Of course, a 4K TV doesn’t mean much if everything you’re watching is only 1080p. Thankfully, finding 4K content is getting easier than it used to be. Sony and Microsoft both have consoles on the market (or coming soon) that can render games in 4K. Most major blockbuster movies are being released on Ultra HD Blu-rays, and streaming companies like Netflix are releasing more 4K content than ever before. Not all of this content also supports HDR, but a lot of it does. If you want to find content for your shiny new TV, here are your options:
It’s taken a few years, but 4K content is finally starting to arrive in a big way. If there’s a new movie or video game coming out, there’s a good chance that it’s available in 4K in some form or another. There are plenty of examples of awesome-looking content beyond nature documentaries (which are always the first to get the fun new cameras, naturally). Not everything is released in 4K just yet, and some of the hardware you need is still a little expensive, but the market for Ultra HD content is more vibrant than ever.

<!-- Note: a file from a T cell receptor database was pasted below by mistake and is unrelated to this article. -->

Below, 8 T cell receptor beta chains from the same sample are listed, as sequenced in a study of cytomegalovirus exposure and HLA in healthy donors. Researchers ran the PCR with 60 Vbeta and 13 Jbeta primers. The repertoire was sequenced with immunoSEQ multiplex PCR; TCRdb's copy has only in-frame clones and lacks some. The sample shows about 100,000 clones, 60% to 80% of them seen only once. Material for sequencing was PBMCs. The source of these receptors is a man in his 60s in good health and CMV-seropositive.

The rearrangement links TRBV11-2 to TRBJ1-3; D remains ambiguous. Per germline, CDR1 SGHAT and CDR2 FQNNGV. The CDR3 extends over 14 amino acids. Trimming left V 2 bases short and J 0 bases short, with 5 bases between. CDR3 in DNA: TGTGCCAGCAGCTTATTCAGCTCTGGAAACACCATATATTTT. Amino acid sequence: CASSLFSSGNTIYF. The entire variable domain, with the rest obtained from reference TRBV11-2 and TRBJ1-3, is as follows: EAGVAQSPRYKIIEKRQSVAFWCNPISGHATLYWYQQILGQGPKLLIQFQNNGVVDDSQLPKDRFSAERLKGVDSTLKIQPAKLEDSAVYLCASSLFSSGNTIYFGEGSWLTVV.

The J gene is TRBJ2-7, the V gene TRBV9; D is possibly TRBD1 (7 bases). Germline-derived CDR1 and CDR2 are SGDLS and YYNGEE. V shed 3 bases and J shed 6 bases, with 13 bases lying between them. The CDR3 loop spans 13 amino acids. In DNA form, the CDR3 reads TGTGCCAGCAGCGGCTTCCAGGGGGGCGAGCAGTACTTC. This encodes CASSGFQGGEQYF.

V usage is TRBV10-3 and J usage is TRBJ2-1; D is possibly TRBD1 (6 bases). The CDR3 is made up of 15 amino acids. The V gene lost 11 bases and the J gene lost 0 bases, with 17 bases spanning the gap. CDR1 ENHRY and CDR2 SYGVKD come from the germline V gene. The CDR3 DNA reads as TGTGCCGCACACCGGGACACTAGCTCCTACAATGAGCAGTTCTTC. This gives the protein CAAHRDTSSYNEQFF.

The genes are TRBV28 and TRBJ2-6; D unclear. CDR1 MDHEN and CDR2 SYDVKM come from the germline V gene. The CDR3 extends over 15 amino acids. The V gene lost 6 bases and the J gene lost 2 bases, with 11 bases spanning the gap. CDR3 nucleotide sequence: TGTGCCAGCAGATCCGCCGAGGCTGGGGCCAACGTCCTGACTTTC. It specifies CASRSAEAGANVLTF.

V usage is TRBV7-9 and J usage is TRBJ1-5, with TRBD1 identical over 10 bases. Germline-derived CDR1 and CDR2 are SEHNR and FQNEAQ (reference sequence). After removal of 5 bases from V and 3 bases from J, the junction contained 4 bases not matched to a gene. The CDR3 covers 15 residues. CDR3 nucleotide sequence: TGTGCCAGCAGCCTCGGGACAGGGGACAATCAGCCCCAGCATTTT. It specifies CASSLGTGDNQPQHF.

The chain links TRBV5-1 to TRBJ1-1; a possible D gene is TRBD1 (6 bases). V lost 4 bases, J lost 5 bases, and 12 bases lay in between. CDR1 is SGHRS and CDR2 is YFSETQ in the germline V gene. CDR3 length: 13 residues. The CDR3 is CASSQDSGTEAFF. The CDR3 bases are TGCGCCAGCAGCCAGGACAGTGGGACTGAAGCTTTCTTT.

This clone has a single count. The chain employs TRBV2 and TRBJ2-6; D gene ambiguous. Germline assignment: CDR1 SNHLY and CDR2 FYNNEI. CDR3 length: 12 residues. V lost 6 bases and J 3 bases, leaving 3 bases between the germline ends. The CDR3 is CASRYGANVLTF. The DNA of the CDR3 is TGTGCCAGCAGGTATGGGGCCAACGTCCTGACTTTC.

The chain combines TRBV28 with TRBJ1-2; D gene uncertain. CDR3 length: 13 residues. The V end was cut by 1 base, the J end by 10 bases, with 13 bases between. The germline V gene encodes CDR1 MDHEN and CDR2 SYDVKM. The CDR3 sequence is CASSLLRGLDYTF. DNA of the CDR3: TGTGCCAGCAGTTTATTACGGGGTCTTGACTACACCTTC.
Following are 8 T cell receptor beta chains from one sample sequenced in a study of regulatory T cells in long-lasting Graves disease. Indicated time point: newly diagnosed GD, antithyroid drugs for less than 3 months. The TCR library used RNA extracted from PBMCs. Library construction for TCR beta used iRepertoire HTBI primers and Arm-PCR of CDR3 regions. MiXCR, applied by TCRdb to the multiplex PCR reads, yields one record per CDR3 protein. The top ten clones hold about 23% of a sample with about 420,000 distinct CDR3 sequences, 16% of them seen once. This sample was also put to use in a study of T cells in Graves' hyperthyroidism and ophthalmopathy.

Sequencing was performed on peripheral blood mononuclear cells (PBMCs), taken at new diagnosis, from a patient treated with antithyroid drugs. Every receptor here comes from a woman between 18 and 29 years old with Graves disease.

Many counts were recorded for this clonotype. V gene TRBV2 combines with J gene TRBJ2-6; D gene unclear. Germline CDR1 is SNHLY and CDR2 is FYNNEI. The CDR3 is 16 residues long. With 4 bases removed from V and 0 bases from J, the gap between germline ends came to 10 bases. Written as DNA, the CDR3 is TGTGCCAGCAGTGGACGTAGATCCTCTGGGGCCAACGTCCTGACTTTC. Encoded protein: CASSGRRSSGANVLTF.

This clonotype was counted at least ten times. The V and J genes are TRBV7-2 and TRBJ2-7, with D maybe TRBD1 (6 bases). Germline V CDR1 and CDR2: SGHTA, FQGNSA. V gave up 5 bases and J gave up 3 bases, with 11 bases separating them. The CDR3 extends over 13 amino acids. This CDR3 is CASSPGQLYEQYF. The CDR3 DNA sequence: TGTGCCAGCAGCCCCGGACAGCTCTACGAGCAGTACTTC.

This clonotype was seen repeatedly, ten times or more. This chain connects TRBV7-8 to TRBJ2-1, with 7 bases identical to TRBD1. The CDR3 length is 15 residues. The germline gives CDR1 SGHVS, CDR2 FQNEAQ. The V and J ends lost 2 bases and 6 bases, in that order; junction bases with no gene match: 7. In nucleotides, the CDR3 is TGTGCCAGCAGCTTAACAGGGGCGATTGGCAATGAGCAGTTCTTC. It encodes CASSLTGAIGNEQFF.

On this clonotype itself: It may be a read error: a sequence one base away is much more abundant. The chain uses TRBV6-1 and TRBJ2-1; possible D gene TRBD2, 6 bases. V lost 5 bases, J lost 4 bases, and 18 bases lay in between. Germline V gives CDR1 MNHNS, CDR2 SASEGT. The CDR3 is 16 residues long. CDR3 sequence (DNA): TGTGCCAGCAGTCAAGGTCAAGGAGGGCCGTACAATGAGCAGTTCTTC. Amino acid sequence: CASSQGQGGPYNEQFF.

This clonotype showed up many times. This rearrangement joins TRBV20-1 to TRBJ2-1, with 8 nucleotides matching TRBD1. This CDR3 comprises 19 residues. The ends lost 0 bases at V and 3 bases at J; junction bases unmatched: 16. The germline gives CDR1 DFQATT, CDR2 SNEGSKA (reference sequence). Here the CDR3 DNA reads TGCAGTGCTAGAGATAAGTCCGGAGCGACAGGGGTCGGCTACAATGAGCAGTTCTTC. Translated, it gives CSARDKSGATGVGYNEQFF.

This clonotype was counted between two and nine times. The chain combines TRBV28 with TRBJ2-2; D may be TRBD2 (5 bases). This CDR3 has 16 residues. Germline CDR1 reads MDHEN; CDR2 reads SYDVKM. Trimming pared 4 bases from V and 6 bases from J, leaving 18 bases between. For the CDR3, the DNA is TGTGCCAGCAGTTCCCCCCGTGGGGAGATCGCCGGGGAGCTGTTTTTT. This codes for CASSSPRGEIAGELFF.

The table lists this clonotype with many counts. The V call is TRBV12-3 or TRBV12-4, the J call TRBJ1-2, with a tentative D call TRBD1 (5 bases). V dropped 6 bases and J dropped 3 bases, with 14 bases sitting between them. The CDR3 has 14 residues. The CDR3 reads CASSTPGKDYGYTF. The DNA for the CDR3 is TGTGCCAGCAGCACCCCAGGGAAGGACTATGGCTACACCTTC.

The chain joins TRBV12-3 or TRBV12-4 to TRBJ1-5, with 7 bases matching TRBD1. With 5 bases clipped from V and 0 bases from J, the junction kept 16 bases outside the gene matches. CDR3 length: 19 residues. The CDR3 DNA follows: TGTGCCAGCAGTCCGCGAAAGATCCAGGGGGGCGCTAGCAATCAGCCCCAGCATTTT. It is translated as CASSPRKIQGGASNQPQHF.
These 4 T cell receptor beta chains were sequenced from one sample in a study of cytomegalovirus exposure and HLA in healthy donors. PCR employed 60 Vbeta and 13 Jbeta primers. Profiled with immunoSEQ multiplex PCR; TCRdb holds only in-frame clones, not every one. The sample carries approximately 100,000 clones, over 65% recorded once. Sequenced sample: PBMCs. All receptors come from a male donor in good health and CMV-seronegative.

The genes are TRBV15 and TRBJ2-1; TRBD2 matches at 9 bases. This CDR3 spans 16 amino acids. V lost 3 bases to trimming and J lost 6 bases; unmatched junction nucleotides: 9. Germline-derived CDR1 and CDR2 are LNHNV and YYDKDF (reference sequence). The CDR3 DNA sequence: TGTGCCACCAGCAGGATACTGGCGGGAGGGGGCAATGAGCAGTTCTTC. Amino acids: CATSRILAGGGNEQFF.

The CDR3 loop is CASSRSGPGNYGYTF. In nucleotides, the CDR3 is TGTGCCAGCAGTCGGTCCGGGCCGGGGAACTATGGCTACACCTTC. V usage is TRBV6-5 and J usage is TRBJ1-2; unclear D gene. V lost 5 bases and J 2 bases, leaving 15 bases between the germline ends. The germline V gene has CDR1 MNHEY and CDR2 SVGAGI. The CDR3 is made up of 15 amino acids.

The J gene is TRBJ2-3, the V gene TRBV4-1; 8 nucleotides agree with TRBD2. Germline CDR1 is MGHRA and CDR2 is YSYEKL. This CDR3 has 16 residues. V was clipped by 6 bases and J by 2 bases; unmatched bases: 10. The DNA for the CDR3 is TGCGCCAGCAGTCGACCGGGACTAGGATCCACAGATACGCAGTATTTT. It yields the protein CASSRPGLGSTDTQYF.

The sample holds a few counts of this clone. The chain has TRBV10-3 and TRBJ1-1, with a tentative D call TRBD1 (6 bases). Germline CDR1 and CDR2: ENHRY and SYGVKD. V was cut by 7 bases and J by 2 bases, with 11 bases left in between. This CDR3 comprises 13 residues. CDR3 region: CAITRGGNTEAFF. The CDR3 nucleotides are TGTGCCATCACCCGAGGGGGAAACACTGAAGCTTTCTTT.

At this point, if you want to buy a 4K TV, you’re probably getting in at a good time. Most 4K TVs are going to support at least the basic HDR10 standard, which will give you a much better picture than you’re used to. Many models are coming down in price, too. You won’t necessarily need to spend a fortune to get the best TV you want.
That being said, if you still have a regular old 1080p television, you’re not going to miss out by sticking with your existing set until it breaks down or you find a good deal. All those movies and games you could watch today will look just as good whenever you upgrade, and there will probably be a lot more of them. As much as a tricked out 4K HDR setup can look awesome (and I love mine), it’s not something that you just have to experience right now—especially if you’re the kind of person who will want to re-buy when the format war moves the goalposts again. Save up, do everything you can to make your current TV look great, and buy whenever you’re ready.